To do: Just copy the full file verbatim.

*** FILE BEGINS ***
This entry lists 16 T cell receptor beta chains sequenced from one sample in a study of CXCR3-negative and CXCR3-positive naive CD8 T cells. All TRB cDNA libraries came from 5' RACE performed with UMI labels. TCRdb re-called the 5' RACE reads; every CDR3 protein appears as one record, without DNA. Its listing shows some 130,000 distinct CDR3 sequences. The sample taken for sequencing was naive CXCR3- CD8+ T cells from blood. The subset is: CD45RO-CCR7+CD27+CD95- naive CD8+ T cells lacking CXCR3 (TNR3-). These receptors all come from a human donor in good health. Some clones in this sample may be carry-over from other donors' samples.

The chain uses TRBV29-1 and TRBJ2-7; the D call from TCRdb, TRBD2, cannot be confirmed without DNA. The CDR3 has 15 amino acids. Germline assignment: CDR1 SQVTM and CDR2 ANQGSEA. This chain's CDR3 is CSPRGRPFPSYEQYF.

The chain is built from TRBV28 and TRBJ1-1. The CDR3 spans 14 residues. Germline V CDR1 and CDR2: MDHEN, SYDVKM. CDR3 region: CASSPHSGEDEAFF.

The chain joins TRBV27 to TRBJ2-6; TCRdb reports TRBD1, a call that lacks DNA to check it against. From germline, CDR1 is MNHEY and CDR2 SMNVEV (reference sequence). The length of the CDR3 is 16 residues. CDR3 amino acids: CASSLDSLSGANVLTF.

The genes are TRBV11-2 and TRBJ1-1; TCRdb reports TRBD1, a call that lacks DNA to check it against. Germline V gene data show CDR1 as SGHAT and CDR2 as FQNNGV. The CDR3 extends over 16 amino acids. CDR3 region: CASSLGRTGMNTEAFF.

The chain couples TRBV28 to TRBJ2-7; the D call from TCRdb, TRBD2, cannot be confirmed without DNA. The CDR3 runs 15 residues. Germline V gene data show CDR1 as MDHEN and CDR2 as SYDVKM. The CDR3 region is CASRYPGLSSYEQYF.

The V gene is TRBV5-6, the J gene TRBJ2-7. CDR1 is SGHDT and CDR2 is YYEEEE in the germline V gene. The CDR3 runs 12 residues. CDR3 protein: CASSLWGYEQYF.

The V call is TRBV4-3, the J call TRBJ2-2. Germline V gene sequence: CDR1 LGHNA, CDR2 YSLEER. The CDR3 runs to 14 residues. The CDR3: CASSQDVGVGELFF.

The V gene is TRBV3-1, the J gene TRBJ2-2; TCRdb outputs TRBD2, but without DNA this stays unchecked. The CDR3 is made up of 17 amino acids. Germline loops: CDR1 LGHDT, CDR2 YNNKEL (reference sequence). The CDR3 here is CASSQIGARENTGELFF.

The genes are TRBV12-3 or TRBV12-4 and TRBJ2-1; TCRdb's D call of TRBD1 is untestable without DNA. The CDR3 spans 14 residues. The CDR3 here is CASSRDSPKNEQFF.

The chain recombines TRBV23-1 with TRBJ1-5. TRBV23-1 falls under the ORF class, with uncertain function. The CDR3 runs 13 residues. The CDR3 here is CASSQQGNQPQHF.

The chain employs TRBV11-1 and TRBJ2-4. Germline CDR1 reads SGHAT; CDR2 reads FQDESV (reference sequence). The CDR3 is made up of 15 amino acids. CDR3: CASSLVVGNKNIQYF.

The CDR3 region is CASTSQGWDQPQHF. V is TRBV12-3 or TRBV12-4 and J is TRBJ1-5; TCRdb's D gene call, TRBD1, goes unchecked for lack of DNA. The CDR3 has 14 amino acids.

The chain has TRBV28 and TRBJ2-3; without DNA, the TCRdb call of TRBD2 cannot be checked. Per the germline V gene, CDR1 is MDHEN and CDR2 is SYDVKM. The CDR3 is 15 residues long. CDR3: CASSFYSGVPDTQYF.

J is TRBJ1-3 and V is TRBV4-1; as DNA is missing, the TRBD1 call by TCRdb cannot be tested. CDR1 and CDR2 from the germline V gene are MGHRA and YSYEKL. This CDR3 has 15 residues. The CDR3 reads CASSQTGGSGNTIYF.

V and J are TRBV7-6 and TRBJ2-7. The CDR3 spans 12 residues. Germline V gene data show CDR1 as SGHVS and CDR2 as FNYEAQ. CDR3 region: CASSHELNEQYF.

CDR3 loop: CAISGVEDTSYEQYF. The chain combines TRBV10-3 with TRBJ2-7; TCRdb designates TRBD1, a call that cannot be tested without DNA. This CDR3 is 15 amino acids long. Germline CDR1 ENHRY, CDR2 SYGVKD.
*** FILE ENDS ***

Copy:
This entry lists 16 T cell receptor beta chains sequenced from one sample in a study of CXCR3-negative and CXCR3-positive naive CD8 T cells. All TRB cDNA libraries came from 5' RACE performed with UMI labels. TCRdb re-called the 5' RACE reads; every CDR3 protein appears as one record, without DNA. Its listing shows some 130,000 distinct CDR3 sequences. The sample taken for sequencing was naive CXCR3- CD8+ T cells from blood. The subset is: CD45RO-CCR7+CD27+CD95- naive CD8+ T cells lacking CXCR3 (TNR3-). These receptors all come from a human donor in good health. Some clones in this sample may be carry-over from other donors' samples.

The chain uses TRBV29-1 and TRBJ2-7; the D call from TCRdb, TRBD2, cannot be confirmed without DNA. The CDR3 has 15 amino acids. Germline assignment: CDR1 SQVTM and CDR2 ANQGSEA. This chain's CDR3 is CSPRGRPFPSYEQYF.

The chain is built from TRBV28 and TRBJ1-1. The CDR3 spans 14 residues. Germline V CDR1 and CDR2: MDHEN, SYDVKM. CDR3 region: CASSPHSGEDEAFF.

The chain joins TRBV27 to TRBJ2-6; TCRdb reports TRBD1, a call that lacks DNA to check it against. From germline, CDR1 is MNHEY and CDR2 SMNVEV (reference sequence). The length of the CDR3 is 16 residues. CDR3 amino acids: CASSLDSLSGANVLTF.

The genes are TRBV11-2 and TRBJ1-1; TCRdb reports TRBD1, a call that lacks DNA to check it against. Germline V gene data show CDR1 as SGHAT and CDR2 as FQNNGV. The CDR3 extends over 16 amino acids. CDR3 region: CASSLGRTGMNTEAFF.

The chain couples TRBV28 to TRBJ2-7; the D call from TCRdb, TRBD2, cannot be confirmed without DNA. The CDR3 runs 15 residues. Germline V gene data show CDR1 as MDHEN and CDR2 as SYDVKM. The CDR3 region is CASRYPGLSSYEQYF.

The V gene is TRBV5-6, the J gene TRBJ2-7. CDR1 is SGHDT and CDR2 is YYEEEE in the germline V gene. The CDR3 runs 12 residues. CDR3 protein: CASSLWGYEQYF.

The V call is TRBV4-3, the J call TRBJ2-2. Germline V gene sequence: CDR1 LGHNA, CDR2 YSLEER. The CDR3 runs to 14 residues. The CDR3: CASSQDVGVGELFF.

The V gene is TRBV3-1, the J gene TRBJ2-2; TCRdb outputs TRBD2, but without DNA this stays unchecked. The CDR3 is made up of 17 amino acids. Germline loops: CDR1 LGHDT, CDR2 YNNKEL (reference sequence). The CDR3 here is CASSQIGARENTGELFF.

The genes are TRBV12-3 or TRBV12-4 and TRBJ2-1; TCRdb's D call of TRBD1 is untestable without DNA. The CDR3 spans 14 residues. The CDR3 here is CASSRDSPKNEQFF.

The chain recombines TRBV23-1 with TRBJ1-5. TRBV23-1 falls under the ORF class, with uncertain function. The CDR3 runs 13 residues. The CDR3 here is CASSQQGNQPQHF.

The chain employs TRBV11-1 and TRBJ2-4. Germline CDR1 reads SGHAT; CDR2 reads FQDESV (reference sequence). The CDR3 is made up of 15 amino acids. CDR3: CASSLVVGNKNIQYF.

The CDR3 region is CASTSQGWDQPQHF. V is TRBV12-3 or TRBV12-4 and J is TRBJ1-5; TCRdb's D gene call, TRBD1, goes unchecked for lack of DNA. The CDR3 has 14 amino acids.

The chain has TRBV28 and TRBJ2-3; without DNA, the TCRdb call of TRBD2 cannot be checked. Per the germline V gene, CDR1 is MDHEN and CDR2 is SYDVKM. The CDR3 is 15 residues long. CDR3: CASSFYSGVPDTQYF.

J is TRBJ1-3 and V is TRBV4-1; as DNA is missing, the TRBD1 call by TCRdb cannot be tested. CDR1 and CDR2 from the germline V gene are MGHRA and YSYEKL. This CDR3 has 15 residues. The CDR3 reads CASSQTGGSGNTIYF.

V and J are TRBV7-6 and TRBJ2-7. The CDR3 spans 12 residues. Germline V gene data show CDR1 as SGHVS and CDR2 as FNYEAQ. CDR3 region: CASSHELNEQYF.

CDR3 loop: CAISGVEDTSYEQYF. The chain combines TRBV10-3 with TRBJ2-7; TCRdb designates TRBD1, a call that cannot be tested without DNA. This CDR3 is 15 amino acids long. Germline CDR1 ENHRY, CDR2 SYGVKD.